We were all low once
Dirt dusted bottoms
We moved up from places that stretched, edging out under the warm orange of dusk…later blue…
We found our dungareed or tweeded hides bouncing on the small see-saw of back porches
Detroit backyards, our stretch of land, our parcel, our place
Boundaries lined up neatly
Square & surrounded by picket white or chain link walls
Water welling in the alleys, sewage puddled with litter and waste round the grates
Draining our excess
Bungalow, tudor, ranch…Wired for Hi-Fi. Confounded Detroit Edison
We had troops march in France, Korea
Now 12 am, we—loud crowd with loose collars, tie-pins askew—march to the corner to grab Crown Royal, Miller or a Bud
King of Beers
King of this place
Yelling nonsense at that boy with his transistor radio d*mn near grown into his ear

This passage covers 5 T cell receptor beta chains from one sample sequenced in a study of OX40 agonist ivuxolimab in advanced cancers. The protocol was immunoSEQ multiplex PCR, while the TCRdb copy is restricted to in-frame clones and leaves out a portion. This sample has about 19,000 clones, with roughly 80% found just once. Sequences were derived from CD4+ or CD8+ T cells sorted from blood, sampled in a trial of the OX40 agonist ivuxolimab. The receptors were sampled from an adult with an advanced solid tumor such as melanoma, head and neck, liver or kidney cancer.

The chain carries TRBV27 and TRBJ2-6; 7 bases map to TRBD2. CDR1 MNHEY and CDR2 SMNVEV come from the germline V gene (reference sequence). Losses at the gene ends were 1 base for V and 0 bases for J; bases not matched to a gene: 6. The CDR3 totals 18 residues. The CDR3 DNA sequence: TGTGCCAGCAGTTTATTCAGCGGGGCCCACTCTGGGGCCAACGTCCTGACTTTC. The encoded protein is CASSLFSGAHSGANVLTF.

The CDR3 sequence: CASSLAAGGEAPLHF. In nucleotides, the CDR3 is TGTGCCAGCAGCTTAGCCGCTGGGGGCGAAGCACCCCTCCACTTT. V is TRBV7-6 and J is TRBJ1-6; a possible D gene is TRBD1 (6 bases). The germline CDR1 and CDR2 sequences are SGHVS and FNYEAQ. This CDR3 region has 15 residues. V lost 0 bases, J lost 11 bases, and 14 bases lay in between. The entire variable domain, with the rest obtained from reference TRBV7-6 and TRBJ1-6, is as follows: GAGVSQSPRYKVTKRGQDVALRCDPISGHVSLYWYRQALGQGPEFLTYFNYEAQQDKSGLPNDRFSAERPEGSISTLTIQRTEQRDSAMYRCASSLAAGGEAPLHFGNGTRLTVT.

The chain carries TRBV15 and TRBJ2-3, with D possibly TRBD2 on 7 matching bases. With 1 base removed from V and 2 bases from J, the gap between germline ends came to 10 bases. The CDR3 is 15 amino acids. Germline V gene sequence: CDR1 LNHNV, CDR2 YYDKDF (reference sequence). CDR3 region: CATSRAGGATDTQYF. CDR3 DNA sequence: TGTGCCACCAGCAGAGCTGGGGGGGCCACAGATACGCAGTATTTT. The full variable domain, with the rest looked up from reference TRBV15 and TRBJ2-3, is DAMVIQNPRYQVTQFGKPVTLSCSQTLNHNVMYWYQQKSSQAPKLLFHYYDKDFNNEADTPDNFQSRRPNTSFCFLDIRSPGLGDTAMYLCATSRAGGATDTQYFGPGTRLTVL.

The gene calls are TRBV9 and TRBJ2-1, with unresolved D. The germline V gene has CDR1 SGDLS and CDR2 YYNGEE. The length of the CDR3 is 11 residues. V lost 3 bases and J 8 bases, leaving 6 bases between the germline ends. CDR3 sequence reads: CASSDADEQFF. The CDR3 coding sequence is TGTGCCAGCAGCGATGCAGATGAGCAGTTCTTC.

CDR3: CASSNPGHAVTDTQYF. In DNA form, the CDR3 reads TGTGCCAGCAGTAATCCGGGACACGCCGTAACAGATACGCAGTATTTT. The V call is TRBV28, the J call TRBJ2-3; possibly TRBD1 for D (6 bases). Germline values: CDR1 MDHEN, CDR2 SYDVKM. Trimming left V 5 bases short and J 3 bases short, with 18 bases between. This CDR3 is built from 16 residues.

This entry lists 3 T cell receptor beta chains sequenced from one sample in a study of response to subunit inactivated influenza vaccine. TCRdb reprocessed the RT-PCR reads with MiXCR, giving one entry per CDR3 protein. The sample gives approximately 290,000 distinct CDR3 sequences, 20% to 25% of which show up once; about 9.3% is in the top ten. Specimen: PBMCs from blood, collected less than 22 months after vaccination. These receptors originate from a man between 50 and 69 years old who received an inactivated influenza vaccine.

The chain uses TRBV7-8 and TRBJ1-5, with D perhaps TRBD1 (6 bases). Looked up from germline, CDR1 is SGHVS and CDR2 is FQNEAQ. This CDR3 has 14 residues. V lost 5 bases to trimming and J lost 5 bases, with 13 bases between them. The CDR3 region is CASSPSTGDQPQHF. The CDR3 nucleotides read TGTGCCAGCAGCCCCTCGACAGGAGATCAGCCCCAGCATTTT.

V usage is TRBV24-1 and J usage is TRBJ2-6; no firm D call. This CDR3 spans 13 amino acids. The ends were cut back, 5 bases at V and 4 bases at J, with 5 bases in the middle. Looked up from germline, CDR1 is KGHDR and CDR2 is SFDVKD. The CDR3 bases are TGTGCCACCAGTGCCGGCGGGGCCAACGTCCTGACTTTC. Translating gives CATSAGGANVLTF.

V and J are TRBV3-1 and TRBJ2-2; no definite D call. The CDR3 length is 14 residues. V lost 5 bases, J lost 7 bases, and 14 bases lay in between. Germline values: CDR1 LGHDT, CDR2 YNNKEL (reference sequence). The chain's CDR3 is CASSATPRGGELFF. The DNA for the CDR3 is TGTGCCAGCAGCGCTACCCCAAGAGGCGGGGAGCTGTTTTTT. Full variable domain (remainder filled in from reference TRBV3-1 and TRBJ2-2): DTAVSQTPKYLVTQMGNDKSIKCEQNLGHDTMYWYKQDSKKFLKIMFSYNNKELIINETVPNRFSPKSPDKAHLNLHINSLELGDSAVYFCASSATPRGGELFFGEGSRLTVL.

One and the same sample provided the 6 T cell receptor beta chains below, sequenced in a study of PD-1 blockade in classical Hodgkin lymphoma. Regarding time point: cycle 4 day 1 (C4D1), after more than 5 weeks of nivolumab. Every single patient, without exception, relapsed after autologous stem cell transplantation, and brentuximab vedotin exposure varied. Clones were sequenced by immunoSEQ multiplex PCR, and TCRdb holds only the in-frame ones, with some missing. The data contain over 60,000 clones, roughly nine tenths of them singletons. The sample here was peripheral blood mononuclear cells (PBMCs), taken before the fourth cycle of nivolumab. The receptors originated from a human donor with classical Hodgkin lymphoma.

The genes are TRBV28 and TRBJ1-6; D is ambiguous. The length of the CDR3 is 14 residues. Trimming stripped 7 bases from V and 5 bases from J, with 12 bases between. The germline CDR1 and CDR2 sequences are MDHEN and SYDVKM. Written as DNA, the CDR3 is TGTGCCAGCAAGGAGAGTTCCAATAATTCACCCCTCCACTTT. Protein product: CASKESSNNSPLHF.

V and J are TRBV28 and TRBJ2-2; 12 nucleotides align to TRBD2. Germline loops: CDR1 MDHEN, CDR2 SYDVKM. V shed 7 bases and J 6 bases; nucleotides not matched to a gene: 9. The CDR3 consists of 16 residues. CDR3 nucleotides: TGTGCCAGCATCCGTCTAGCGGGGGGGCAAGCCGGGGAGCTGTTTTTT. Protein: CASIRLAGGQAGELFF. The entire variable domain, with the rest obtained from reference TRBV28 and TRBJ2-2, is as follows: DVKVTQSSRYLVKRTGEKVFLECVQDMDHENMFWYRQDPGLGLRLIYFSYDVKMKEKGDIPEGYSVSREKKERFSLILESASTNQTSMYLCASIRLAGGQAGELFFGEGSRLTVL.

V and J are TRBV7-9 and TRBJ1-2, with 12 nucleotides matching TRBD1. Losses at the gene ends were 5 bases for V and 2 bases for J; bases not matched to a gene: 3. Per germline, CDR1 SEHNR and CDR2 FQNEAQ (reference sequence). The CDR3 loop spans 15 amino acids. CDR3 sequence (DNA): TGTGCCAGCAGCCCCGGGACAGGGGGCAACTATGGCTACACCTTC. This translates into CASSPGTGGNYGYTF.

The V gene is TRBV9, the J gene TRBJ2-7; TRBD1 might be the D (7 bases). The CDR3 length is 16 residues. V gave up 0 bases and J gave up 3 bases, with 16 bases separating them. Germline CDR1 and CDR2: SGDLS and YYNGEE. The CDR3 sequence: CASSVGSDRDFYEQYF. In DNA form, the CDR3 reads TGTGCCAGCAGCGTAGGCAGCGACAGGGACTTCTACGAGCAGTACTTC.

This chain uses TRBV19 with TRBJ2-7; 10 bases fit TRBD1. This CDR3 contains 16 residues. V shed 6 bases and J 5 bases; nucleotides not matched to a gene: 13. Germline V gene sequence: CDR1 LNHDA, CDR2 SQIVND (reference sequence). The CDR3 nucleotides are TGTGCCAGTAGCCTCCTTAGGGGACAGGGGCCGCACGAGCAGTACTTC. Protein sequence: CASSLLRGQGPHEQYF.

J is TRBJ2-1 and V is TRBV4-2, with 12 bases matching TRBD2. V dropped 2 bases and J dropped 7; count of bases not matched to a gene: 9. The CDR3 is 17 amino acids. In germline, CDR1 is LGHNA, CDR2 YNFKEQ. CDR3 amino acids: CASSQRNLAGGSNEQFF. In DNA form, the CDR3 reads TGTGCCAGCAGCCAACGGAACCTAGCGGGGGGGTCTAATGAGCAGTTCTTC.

Does he have to care about what coloreds are doing about voting?
What did we have in the war? We had our boots, K-rations…pork and egg yolk. Lucky if we found a barn that wasn’t wetted out with filth and muck and years’ old straw.
They had a house, seven to a room, people with vermin and the red clay dust. Footprints all over the floor from little people who made games and toys where there were none. And sweated things out and sharecropped.
We all had a dust bowl at some point. A Tulsa in ‘21. A frown or a smile when a Negro tugged at something with words or sounds or even law.
They’re getting too…comfortable.
Time to leave this place. Too much mixing
N.A. Moore, 2014
This place is cold & sparse
But warm in trace bits
Ms. Banana skirt herself sings of Haiti in Gay Paris
Black tie, white tie
What a surprise